The starting line was crowded and steamy, as expected. There were over 3015 finishers for the race this year, which was the 36th running of the Bluegrass 10,000. I do not race very often, so I when I do I try to pick well organized and coordinated events with some significance for me. The Bluegrass 10,000 has quite a reputation in Lexington and it seems all the natives hold it in a special place. I was so impressed by the community involvement along the entire course. There were neighborhoods out cheering and spraying us with water hoses (welcomed cool zones on a hot morning). Aside from the wonderful crowds and cheering the race itself was precisely coordinated and ran (pun intended) smoothly. The organizers did an impeccable job. The course was well marked with signs every mile and plenty of volunteers at every turn. There were adequate water stations along the course which is so important on a hot morning like yesterday. The firefighters, volunteers, and kind spectators had water hoses and “cool mist zones” set up along the course. Initially I found myself avoiding the water but during the second half of the race I ran through every sprinkler I could, like a kid in the backyard.
I guess this brings me to the part of the review about the course. After the start signal there was an agonizing 4 minute time gap before I got to cross the start gates then we took off toward downtown. We saw the finish line and got a glimpse of all the festivities awaiting us after 6 short (?) miles. I started slow, I have a nasty little habit of starting out too fast then running out of energy, so the plan was to start out slower than I wanted then “kick it in” in the second half of the race. The first 2 miles were flawless, mostly flat and downtown. I saw Krissie and Ann on Vine Street with an awesome silver hand sign and was feeling good. Then, we started out Richmond Rd toward Shriner’s hospital and were met with a long gradual climb toward Clay Street. This was not a bad hill, especially if you have been running out at Legacy, but nonetheless takes a bit of energy out of your legs. As we ran past the Henry Clay estate the hill let up and I started noticing all the spectators and signs. The crowd was great, both sides of Richmond Rd and the median were full of people watching and cheering. We saw the elite pack running to our left, having already made the turn-around, on their way to the finish.
As we approached the turn-around we heard live music from the median and my pace quickened. I was ready for the turn-around, it was starting to really heat up and get steamy, and I needed the mental boost of knowing I was on my way back. My original “plan” told me I should be quickening the pace here…ah plans. I did as much as I could to get my pace up but I had not factored in just how much the heat was going to zap my energy. Mile 4 was tough, tired, and grimy. I think my pace was a touch quicker on the way back and we got to run downhill heading back to downtown. It provided a boost mentally and physically. The last mile was the best of the race for me; I could see the finish line for about a mile before we reached it. I mustered up some energy and just kept going (I like to sing the Dory song: “just keep swimming” when I get tired, somehow it always helps). I saw Krissie and the awesome silver hand again just before the finish and pushed hard to get a few seconds on my time. I crossed the finish line, almost ran into some people in the shoot, and grabbed and chugged a blue Gatorade. I finished!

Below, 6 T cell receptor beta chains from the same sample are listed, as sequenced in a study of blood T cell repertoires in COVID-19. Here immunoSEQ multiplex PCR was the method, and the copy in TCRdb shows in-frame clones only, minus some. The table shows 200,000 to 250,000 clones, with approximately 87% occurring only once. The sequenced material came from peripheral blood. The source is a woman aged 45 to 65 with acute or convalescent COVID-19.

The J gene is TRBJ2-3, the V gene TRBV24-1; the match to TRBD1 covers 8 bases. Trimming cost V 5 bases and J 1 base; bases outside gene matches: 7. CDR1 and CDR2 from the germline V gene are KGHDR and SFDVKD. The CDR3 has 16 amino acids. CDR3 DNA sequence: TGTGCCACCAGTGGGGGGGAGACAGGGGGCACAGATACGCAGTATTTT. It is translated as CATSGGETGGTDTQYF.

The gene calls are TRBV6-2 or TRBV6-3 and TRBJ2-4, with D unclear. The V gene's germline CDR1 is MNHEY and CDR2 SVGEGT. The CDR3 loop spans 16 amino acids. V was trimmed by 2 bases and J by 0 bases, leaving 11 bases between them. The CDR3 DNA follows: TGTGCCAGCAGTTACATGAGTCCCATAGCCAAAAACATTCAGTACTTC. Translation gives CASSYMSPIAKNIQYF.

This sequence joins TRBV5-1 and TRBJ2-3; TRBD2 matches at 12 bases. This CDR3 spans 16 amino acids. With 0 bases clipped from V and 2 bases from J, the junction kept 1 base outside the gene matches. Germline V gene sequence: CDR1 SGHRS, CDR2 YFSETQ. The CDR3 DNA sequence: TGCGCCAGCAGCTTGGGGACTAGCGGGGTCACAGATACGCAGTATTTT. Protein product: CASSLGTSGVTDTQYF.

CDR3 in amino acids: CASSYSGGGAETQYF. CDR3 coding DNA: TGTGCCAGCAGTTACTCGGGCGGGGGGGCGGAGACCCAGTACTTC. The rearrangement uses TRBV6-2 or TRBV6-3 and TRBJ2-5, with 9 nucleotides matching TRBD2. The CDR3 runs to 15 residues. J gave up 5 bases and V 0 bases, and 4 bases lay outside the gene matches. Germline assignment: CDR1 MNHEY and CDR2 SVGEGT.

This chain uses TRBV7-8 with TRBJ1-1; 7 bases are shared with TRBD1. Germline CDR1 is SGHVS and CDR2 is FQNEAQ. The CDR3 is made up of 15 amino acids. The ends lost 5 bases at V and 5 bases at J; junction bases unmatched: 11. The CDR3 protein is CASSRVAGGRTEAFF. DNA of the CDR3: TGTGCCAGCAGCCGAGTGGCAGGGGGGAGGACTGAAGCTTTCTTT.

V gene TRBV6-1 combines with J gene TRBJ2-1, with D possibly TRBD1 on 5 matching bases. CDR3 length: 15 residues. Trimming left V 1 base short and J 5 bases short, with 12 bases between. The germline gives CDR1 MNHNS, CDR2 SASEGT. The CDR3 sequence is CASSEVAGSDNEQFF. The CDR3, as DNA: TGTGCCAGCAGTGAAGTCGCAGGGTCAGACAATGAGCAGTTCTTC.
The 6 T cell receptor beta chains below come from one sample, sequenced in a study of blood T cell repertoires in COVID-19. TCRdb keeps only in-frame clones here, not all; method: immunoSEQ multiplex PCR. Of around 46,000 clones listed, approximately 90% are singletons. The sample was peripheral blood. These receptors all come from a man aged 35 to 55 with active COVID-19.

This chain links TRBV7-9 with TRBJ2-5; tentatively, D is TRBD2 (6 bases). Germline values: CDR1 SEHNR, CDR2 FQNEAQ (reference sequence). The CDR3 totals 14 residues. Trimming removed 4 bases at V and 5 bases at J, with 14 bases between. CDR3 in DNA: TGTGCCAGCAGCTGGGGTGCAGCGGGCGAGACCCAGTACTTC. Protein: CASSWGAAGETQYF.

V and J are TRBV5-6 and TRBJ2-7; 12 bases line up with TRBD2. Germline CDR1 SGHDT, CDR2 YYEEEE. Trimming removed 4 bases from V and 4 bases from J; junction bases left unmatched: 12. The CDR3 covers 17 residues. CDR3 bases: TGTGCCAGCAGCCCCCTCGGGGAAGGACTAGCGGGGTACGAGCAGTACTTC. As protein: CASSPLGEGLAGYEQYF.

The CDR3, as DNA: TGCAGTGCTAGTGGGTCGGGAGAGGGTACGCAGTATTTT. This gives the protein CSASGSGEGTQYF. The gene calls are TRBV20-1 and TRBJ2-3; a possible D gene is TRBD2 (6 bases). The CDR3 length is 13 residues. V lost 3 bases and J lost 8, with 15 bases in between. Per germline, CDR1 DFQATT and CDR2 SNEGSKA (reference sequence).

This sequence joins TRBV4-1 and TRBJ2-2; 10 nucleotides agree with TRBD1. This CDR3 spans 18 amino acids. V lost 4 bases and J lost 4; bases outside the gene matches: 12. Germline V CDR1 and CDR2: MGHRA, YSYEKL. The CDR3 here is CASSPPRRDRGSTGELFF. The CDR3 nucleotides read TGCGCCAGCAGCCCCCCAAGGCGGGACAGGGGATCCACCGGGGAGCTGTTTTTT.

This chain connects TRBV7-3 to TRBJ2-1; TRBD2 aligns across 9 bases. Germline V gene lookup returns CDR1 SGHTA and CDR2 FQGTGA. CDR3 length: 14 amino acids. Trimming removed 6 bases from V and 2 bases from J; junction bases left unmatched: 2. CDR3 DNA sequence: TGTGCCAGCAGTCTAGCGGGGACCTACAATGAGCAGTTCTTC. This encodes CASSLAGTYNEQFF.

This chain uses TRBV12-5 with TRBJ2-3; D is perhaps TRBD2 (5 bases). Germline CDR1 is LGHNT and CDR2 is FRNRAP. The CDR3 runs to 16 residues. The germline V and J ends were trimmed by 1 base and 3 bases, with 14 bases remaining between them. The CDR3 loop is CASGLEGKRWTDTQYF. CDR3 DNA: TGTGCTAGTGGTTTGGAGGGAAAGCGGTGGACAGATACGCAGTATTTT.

As a wrap-up I loved this race. Even with the heat and humidity, even though I didn’t PR, and even though I didn’t run a time I was shooting for. I would sign up again, tomorrow. I was lucky enough to have my Dad and brother both there to support me. I felt like this was the most representative Lexington race I have seen so far. I loved knowing that the other LexRunLadies were there, some doing their first 10K, others running one of many. Congratulations to everyone who finished. It was a great experience!
The Summer Runners plan isn’t just for those who want to run a 5K. Some of you can already do that and want to know what’s next. Easy!
This 10K is held on July 4th. Yes, it is July. Yes, it is hot. But it is a great day to start your holiday! It is a very high energy race with lots of spectators and even a few bands! It is a good time that you really don’t want to miss!
The program we are doing is based on the Hal Higdon Novice 10K training program. This program is based on mileage not time. I think it gets you better prepared to run the distance and will help you not feel like you are regressing if you are a recent C25K graduate.
I’ll be getting out more information in the coming weeks, but I wanted to give you the basic information.
Our first official 10K training run will be May 13th. We will be meeting Sundays at 4. The same time and location as the C25K runners. There will just be two different groups training at the same time. Locations will be posted here, on facebook, and on twitter as usual.
The training program available in both an excel format and a google calendar. Although the training will officially start in May, you want to make sure you are ready to jump right in! So my suggestion is that you follow the first week of the program from now until then.
Monday – Stretch and Strengthen
Tuesday – 2.5 mile run
Wednesday – 30 minutes cross training
Thursday – 2 mile run + strength
Friday – Rest
Saturday – 40 minute cross training
Sunday – 3 mile run
I’ll be posting additional ideas for stretch/strengthening and cross training, but for now, just do the best you can. You can also find Hal Higdon’s suggestions here.
Spread the word! Keep coming back here on Thursdays for more info.
And get excited! You’re going to run a 10K!!